In contrast to the former, the relative differences across the Finnish-Russo border have however decreased substantially in only five years owing to the relatively stable economic growth on the Russian side of the border.  The same can be said about the Norwegian-Russian border between Norwegian Finnmark and Murmansk oblast. Albeit the levels are quite different, a welfare gap of roughly similar proportions exist also between Denmark and Sweden, where the affluence of Copenhagen vis-à-vis the relatively average GDP/capita levels of southern Sweden (i.e. Skåne county incl. Malmö) imply a statistically large discrepancy. As mentioned above, the largest decreases in cross-border differences in this respect have occurred between Finland and Russia, where the discrepancy is nearly halved in merely five years. Also on the Norwegian-Russian border in the north, disparities have decrease by nearly 25 percentage units. Apart from these two border stretches, most major decreases in cross-border differences in the BSR have occurred in eastern BSR. The seemingly dramatic reduction in cross-border disparities between Belarus and BSR Russia is a statistical anomaly. Within the BSR area, the countries share only one stretch of border, namely that between Pskov oblast in Russia and Vitebsk ditto in Belarus. At the beginning of the period the ratio in GDP/capita between the two regions was 20/27. Largely owing to the dramatic population decline in Pskov combined with a stable economic growth rate, this ratio had by the year 2010 decreased to 30/30, i.e. a zero percent disparity.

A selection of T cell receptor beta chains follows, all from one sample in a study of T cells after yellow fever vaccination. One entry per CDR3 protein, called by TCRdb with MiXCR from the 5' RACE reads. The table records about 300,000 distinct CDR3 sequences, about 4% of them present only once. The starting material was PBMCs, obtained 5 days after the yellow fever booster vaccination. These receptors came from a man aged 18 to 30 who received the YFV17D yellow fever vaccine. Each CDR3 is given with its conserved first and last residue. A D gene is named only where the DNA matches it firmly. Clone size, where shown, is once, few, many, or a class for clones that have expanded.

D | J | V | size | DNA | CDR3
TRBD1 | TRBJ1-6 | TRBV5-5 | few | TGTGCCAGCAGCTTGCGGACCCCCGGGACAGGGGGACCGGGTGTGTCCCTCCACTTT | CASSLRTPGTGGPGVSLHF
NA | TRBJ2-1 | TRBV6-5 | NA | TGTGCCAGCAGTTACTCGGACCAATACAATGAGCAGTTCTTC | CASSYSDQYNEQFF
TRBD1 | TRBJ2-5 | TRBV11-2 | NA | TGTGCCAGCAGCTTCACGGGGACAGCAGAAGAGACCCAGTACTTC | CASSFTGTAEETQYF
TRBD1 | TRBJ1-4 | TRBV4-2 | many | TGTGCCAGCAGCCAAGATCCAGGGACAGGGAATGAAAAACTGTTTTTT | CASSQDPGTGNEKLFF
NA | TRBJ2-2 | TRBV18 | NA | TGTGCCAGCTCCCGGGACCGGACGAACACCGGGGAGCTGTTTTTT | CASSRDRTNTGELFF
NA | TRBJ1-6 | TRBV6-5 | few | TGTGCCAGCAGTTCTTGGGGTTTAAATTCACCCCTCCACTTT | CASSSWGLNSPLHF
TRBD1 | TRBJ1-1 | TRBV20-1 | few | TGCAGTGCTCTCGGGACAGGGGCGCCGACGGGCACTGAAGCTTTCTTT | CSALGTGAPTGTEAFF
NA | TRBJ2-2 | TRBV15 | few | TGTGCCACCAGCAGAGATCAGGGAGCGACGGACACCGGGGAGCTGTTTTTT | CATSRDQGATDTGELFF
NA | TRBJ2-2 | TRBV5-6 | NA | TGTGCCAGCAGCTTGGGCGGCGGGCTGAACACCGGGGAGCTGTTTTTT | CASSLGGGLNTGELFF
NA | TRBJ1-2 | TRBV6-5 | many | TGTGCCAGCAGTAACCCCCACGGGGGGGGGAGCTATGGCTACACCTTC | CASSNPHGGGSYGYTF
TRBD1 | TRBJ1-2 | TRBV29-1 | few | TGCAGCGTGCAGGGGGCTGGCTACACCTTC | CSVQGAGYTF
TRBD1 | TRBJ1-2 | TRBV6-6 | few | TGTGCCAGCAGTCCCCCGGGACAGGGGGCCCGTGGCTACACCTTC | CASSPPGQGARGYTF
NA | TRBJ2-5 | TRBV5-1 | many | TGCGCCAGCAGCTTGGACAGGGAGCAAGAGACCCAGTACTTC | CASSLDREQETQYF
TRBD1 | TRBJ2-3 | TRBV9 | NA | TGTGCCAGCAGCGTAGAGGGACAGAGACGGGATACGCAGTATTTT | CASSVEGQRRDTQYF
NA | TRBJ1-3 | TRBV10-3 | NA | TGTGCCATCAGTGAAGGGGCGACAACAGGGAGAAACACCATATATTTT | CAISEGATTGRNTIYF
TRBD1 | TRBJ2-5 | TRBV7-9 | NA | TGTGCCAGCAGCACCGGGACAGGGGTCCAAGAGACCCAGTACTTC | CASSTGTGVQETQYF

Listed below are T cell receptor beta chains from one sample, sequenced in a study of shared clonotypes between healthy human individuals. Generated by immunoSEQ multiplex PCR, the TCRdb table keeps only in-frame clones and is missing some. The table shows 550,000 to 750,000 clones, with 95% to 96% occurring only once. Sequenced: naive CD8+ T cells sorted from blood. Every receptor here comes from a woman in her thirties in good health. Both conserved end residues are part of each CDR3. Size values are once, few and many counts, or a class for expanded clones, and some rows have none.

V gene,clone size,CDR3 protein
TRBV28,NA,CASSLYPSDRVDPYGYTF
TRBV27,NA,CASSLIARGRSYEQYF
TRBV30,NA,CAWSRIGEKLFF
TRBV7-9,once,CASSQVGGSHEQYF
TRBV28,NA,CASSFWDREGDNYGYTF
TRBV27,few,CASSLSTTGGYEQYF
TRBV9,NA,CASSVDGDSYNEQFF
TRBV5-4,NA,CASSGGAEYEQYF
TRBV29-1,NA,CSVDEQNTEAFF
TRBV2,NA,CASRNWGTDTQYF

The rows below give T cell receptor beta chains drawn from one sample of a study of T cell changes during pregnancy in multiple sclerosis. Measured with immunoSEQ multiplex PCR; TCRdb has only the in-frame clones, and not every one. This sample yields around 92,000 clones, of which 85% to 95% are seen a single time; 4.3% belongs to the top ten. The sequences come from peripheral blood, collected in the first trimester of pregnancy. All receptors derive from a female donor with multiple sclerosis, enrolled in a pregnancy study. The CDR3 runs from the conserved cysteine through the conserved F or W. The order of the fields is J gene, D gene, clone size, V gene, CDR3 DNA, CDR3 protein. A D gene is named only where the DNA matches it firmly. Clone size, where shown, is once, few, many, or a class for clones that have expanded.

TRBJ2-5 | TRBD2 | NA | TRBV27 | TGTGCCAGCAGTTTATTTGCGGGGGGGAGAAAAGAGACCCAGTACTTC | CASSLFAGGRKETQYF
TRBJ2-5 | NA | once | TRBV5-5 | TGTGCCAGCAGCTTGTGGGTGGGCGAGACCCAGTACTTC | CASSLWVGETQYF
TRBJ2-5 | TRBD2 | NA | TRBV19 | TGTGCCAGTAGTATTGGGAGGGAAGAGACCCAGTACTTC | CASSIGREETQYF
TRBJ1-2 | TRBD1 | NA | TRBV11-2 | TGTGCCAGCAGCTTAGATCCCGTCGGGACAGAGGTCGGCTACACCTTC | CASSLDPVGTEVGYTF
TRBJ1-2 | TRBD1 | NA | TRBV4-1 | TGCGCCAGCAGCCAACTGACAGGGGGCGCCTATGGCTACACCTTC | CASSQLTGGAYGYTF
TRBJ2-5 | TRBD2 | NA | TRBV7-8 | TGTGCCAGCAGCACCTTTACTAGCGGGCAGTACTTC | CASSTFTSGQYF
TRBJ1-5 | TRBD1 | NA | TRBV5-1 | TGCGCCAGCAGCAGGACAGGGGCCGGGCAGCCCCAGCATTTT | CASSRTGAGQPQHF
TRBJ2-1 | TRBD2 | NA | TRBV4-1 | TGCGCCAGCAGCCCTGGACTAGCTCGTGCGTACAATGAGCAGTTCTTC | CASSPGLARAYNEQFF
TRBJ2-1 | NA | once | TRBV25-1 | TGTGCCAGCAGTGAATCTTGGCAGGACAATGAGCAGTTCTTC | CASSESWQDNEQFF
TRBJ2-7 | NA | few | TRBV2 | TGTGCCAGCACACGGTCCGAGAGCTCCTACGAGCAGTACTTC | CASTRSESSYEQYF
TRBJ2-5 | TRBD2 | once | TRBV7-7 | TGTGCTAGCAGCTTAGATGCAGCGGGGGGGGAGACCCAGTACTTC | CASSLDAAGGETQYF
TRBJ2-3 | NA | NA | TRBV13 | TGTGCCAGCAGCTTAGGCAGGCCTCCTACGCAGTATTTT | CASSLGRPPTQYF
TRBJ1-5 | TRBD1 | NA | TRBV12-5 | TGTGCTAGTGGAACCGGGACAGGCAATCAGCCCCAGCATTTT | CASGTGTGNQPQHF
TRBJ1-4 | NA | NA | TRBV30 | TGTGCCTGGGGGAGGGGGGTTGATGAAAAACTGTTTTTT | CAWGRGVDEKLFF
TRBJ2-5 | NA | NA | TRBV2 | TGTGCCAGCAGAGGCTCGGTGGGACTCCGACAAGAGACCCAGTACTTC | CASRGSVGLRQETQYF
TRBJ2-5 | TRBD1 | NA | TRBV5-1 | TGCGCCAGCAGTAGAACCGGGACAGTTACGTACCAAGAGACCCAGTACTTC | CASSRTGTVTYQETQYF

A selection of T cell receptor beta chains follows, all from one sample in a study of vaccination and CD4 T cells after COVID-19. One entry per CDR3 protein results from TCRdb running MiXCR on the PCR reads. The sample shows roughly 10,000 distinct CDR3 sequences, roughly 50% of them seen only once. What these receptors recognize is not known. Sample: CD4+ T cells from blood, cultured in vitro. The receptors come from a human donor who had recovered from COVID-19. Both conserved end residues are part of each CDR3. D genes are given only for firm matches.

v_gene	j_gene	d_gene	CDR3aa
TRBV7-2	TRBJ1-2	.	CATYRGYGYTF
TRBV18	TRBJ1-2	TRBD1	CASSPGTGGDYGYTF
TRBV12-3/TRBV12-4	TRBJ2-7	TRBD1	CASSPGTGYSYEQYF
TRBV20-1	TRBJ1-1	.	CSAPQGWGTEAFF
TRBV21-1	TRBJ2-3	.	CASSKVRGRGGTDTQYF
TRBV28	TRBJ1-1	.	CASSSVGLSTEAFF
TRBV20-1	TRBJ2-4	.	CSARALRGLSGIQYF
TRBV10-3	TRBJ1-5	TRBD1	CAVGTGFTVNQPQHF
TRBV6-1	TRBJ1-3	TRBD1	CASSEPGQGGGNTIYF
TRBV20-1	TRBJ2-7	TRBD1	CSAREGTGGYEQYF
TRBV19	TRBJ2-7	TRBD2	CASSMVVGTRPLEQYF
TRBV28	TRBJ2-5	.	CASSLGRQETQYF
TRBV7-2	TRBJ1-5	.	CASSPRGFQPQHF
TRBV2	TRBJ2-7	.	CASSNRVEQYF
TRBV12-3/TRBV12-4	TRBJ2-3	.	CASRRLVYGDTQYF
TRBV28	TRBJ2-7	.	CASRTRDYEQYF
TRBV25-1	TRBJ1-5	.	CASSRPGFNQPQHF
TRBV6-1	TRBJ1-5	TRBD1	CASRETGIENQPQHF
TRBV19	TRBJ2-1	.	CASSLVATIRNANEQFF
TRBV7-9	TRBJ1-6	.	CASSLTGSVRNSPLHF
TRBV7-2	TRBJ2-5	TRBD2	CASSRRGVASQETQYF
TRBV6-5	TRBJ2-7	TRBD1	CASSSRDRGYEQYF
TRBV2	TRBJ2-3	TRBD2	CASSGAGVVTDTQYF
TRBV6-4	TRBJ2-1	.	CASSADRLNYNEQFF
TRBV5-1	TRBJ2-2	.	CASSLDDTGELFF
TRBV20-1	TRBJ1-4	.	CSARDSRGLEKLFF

Looking at the current status in 2010, we see that the highest welfare gap across any land border stretch within the BSR exists between Belarus and Lithuania, where differences in GDP/capita particularly between Vilniaus apskritis (w. GDP/capita 89 % of the EU average) on the one hand and Vitebsk (29 %) and Grodno (30 %) oblasts on the other imply a huge relative difference across this border stretch. The average disparity on the Lithuanian-Belarusian border of 117.4 % is however the result of substantially smaller differences between e.g. Utenos or Alytaus apskritises and Vitebsk and Grodno oblasts respectively In comparison to the Lithuanian-Belarusian border, disparities on the Finnish-Russian border appear actually quite modest.

(C) ESPON BSR-TeMo, RRG, 2013